The crew balanced time between Turville and the studios in Shepperton, Surrey. “You’d film somebody going into the vicarage, which was a house just by the church gate in Turville, and you’d just edit that together with the shots inside, done in the studio.”
The show was inspired by a real life female vicar
There were just a handful of female vicars in the UK when Dibley began, recalls Peter. “There was a woman called Joy Carroll who was one of the very early female vicars. Richard hung out with her a bit and she was a sort of inspiration and Dawn was cast to play this role.”
The very fact that there was opposition to the concept of female vicars “put wind in Richard’s sails and helped form a very friendly central character,” remembers Peter of the early days.
The show was initially met with some hostility
“People had strongly held beliefs and they think any form of getting laughs at the expense of religion is insensitive,” reveals Peter. “So we originally had episodes pre-watershed, and they had to be pushed post-watershed is my memory.”
The characters were inspired by real villagers
“It was just based on village life,” recalls Peter. “You’d get a farmer and make them slightly ridiculous, like Owen, and not [quite] the village idiot, played by Trevor Peacock - but he’s basically just given one joke and does it with commensurate skill: ‘no no no no, yes.’”
David Horton, played by Gary Waldhorn, was inspired by a real person in Richard Curtis’ life. “The David Horton character just plays it to a T,” says Peter. “There’s a rather haunting Lord of the Manor where Richard lives and that was based loosely on him.”
Remember the classic puddle scene? Filming of that didn’t go quite to plan
“That puddle she jumps into was filmed initially with hot water so she could not get too cold jumping in, but then we realised that just sent steam off so it didn’t work,” reflects Peter.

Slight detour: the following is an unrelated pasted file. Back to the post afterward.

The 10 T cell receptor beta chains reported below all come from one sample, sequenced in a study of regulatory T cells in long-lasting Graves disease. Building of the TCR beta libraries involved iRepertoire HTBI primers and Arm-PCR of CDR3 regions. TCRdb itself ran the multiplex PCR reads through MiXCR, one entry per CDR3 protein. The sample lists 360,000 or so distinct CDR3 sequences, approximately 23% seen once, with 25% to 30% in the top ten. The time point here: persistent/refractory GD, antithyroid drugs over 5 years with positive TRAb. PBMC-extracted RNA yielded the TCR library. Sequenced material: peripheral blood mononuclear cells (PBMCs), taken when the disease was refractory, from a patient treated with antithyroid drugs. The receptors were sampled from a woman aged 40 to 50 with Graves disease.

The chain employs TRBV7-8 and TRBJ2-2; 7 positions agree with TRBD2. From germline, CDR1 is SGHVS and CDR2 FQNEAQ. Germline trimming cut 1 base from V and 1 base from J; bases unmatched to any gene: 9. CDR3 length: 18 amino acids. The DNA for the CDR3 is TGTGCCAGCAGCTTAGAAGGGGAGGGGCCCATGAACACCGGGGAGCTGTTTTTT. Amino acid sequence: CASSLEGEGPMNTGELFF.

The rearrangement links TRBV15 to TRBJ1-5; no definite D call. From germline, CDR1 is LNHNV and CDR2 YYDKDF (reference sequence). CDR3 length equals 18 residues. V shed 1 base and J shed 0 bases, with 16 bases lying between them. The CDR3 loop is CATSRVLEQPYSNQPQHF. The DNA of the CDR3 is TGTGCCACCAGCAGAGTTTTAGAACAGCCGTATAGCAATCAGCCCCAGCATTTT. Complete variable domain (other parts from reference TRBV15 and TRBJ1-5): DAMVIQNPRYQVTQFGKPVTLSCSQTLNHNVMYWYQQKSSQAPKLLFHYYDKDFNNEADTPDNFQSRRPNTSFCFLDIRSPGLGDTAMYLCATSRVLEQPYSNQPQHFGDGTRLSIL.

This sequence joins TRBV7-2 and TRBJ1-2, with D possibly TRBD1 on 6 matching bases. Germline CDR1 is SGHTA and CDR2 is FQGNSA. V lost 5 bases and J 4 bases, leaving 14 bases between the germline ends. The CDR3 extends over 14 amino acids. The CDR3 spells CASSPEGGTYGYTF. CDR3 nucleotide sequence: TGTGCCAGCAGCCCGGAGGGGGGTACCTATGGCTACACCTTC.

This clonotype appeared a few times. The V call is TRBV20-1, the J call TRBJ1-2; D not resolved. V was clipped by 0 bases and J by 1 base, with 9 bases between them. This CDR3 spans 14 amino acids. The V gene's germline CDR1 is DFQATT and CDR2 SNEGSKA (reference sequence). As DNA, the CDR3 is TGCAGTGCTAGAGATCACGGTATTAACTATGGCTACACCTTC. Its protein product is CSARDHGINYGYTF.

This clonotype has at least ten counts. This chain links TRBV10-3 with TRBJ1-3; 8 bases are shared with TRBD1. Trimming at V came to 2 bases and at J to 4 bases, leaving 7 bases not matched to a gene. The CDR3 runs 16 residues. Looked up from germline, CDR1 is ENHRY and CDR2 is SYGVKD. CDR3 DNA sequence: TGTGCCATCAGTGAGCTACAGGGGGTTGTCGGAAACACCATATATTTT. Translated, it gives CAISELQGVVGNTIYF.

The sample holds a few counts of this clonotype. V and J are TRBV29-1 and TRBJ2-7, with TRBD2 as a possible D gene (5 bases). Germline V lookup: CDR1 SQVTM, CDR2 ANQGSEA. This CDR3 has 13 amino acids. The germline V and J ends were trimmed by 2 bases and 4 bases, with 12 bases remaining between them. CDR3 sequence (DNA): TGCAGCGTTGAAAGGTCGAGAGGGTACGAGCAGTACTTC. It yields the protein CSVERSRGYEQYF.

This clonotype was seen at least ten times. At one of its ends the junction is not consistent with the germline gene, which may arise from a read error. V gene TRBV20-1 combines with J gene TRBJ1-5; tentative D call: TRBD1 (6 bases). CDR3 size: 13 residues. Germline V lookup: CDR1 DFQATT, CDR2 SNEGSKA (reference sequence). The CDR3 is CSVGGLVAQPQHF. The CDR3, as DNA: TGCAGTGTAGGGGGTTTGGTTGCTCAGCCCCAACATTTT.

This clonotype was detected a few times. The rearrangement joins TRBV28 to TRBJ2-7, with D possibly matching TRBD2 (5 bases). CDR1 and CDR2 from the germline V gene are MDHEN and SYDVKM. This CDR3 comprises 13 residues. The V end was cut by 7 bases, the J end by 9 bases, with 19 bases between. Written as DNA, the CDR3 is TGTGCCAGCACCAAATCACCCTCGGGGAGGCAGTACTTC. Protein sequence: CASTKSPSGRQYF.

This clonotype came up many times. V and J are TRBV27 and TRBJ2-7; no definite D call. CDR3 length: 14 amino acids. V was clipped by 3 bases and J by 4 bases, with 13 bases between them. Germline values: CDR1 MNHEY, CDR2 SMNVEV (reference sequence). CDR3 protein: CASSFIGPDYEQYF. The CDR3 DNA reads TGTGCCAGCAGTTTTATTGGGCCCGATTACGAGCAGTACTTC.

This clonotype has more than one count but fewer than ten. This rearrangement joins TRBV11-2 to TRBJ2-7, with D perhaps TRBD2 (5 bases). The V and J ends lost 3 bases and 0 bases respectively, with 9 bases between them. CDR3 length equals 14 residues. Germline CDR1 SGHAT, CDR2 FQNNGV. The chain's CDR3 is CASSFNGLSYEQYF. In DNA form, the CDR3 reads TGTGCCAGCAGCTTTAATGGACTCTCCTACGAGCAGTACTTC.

“So they ended up putting cold water and she had a wet suit under her cassock.”
James Corden was cut out of a Comic Relief special
“[Richard Curtis] would get big stars to come in on the Comic Relief specials,” Peter says. “Johnny Depp did one, James Corden, he got cut out of one…”
Not everyone was a fan when the show first aired
“It’s very rare that any comedy series that becomes a classic gets well-reviewed in its first outing,” remembers Peter.
“I remember some really horrible ones, I seem to remember a rather unpleasant one from the person who used to edit the Today programme. It’s very common. Something about the nature of critics, they aren’t mainstream fans. They’d rather something cleverer.”
Emma Chambers, who played Alice Tinker, took some persuading to film the final episode
“I remember the very last episode we did, Emma took some persuading to do it,” reveals Peter. “We couldn’t do it without her.... She was going through all sorts of problems. Anyway I did persuade her to do it and I remember her coming up after - we had a lovely drinks thing at Shepperton after the last recording - I was just leaving and she ran outside, gave me a big hug and said ‘that’s the most fun thing I’ve done, I’m glad you persuaded me.’
“She brought a lot to that party - her performance was fantastic. Playing somebody essentially a bit dim but totally lovely needs fine judgement, because otherwise it can be offensive. It’s never offensive.”
So there won’t be another series, right?
“The BBC always had an appetite for more,” says Peter. “Never say never, but you know, in the end it’s unlikely to go back to its former self because Alice is no longer with us, Owen’s no longer with us… half the cast are gonners, sadly. Oddly immortalised.”
What about if they returned with new cast members? “You could argue it like that,” Peter says of that approach. “But again, it’s always difficult going back to something that was very successful ten years earlier or fifteen years earlier.”